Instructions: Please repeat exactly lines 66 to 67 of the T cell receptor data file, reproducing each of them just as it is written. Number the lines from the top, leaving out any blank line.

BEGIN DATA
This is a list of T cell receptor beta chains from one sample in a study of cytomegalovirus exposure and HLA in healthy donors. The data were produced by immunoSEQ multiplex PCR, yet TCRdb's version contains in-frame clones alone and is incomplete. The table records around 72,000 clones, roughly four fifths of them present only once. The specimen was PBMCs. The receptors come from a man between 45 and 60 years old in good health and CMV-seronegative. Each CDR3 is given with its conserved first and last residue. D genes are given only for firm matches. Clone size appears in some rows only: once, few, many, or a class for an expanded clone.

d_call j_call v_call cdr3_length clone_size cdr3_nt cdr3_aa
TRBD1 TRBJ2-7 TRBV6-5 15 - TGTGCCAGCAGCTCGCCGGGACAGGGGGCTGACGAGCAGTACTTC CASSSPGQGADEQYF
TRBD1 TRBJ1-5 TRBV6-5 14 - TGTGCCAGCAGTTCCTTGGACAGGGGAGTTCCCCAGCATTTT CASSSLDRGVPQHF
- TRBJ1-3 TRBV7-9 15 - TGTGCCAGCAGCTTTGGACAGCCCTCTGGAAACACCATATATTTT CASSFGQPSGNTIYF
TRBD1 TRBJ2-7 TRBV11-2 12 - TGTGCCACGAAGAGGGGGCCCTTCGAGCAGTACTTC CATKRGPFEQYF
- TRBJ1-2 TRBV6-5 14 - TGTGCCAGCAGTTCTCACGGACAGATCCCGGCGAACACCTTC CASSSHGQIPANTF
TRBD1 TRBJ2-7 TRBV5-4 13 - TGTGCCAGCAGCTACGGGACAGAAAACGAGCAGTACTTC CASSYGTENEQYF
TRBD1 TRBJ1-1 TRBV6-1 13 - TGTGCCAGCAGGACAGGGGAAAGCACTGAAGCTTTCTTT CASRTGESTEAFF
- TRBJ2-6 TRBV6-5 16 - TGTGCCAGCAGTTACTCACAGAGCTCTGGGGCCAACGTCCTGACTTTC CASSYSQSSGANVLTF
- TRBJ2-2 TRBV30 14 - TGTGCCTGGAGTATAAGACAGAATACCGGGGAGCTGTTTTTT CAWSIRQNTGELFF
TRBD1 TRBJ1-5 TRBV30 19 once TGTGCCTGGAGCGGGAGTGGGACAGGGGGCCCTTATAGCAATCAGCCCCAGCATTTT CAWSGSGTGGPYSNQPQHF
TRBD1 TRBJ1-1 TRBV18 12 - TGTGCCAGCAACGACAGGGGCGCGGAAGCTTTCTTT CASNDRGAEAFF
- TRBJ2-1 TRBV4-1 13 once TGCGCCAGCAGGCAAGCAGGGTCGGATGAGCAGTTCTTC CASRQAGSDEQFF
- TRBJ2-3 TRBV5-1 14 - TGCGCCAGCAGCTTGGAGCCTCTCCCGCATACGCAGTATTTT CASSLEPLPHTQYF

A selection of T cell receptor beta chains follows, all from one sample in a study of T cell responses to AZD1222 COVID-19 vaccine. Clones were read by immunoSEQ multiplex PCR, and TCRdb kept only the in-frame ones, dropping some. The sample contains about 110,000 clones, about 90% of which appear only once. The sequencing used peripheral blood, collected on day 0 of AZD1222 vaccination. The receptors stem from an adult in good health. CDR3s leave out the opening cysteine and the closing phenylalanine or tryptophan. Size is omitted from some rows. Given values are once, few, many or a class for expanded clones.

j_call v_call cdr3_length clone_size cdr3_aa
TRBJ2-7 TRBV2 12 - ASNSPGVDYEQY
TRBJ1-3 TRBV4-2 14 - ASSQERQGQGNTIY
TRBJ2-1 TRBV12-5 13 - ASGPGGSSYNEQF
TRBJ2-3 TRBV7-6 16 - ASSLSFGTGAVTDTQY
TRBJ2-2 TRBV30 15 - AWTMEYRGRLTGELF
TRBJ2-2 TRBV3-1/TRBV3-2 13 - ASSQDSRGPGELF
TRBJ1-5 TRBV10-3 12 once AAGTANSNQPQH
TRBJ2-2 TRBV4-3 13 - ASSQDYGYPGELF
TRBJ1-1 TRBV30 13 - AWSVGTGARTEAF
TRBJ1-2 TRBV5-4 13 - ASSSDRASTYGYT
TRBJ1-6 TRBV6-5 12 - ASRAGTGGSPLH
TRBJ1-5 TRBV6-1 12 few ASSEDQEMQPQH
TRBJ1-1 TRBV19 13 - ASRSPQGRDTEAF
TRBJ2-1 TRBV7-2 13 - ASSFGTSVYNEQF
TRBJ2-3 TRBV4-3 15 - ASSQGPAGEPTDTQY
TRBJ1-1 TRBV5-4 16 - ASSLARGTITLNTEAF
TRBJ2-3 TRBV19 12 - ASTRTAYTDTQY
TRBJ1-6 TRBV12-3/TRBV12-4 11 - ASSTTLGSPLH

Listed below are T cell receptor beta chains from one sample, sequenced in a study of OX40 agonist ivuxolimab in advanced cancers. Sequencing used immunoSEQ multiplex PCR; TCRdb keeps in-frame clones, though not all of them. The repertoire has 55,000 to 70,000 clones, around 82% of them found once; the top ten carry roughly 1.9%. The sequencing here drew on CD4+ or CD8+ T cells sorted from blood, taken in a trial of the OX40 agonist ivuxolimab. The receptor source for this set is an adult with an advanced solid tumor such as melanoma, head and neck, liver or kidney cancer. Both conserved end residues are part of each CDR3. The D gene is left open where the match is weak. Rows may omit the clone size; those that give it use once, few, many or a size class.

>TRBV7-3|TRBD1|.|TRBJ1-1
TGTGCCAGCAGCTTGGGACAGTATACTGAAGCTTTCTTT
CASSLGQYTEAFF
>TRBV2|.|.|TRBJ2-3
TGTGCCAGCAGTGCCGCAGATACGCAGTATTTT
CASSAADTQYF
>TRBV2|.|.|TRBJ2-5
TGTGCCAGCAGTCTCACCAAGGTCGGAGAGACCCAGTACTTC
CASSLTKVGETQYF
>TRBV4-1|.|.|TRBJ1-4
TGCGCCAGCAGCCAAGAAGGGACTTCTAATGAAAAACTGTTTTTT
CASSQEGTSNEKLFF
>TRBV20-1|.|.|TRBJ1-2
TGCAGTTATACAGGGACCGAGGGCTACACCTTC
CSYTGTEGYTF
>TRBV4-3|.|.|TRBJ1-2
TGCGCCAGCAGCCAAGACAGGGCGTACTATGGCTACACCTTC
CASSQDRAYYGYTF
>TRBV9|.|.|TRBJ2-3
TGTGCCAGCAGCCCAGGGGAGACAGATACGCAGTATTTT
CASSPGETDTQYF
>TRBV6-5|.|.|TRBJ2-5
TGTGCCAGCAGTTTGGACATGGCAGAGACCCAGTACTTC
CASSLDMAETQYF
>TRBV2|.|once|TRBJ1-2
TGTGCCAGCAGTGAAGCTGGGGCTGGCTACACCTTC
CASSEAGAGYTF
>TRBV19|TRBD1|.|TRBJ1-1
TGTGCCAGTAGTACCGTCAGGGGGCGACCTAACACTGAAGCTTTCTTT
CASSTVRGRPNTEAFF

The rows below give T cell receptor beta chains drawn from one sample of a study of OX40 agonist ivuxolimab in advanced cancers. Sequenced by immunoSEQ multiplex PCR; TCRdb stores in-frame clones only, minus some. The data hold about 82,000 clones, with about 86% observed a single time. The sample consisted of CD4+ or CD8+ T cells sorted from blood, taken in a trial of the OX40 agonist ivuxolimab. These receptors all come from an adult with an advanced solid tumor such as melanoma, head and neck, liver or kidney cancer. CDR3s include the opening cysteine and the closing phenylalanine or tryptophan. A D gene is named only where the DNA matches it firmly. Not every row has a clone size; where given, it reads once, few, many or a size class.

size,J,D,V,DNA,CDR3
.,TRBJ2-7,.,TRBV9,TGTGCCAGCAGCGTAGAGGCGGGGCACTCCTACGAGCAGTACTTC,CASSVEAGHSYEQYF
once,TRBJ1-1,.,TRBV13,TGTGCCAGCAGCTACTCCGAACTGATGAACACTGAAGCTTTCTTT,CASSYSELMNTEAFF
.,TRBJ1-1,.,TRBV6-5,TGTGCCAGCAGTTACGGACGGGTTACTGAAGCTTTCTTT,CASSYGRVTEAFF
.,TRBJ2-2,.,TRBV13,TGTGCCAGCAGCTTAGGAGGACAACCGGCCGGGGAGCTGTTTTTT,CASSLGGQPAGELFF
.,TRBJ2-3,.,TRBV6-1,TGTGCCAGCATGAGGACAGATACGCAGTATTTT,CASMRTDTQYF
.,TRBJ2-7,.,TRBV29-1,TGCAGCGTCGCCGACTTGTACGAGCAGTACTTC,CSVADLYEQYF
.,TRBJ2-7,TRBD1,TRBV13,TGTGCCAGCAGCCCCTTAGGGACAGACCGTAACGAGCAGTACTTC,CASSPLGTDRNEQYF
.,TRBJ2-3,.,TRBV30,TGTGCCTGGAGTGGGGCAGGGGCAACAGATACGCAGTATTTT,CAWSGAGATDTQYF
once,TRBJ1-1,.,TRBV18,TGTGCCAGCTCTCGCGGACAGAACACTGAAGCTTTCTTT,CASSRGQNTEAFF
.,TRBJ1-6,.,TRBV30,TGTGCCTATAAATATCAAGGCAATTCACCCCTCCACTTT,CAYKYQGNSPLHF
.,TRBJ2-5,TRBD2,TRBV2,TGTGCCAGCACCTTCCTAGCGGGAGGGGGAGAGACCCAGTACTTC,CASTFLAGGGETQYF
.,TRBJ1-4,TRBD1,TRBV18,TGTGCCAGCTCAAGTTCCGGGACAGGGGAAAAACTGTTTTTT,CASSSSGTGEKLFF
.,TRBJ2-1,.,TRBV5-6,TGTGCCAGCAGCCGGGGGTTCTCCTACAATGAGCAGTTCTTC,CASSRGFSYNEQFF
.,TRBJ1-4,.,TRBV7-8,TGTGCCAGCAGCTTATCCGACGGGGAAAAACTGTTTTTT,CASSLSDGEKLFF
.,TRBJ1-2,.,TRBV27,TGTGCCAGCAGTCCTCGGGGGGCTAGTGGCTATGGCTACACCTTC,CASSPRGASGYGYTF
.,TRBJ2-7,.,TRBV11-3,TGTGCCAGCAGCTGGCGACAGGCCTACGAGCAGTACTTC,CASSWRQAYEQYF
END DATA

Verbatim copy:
CASSTVRGRPNTEAFF

The rows below give T cell receptor beta chains drawn from one sample of a study of OX40 agonist ivuxolimab in advanced cancers. Sequenced by immunoSEQ multiplex PCR; TCRdb stores in-frame clones only, minus some. The data hold about 82,000 clones, with about 86% observed a single time. The sample consisted of CD4+ or CD8+ T cells sorted from blood, taken in a trial of the OX40 agonist ivuxolimab. These receptors all come from an adult with an advanced solid tumor such as melanoma, head and neck, liver or kidney cancer. CDR3s include the opening cysteine and the closing phenylalanine or tryptophan. A D gene is named only where the DNA matches it firmly. Not every row has a clone size; where given, it reads once, few, many or a size class.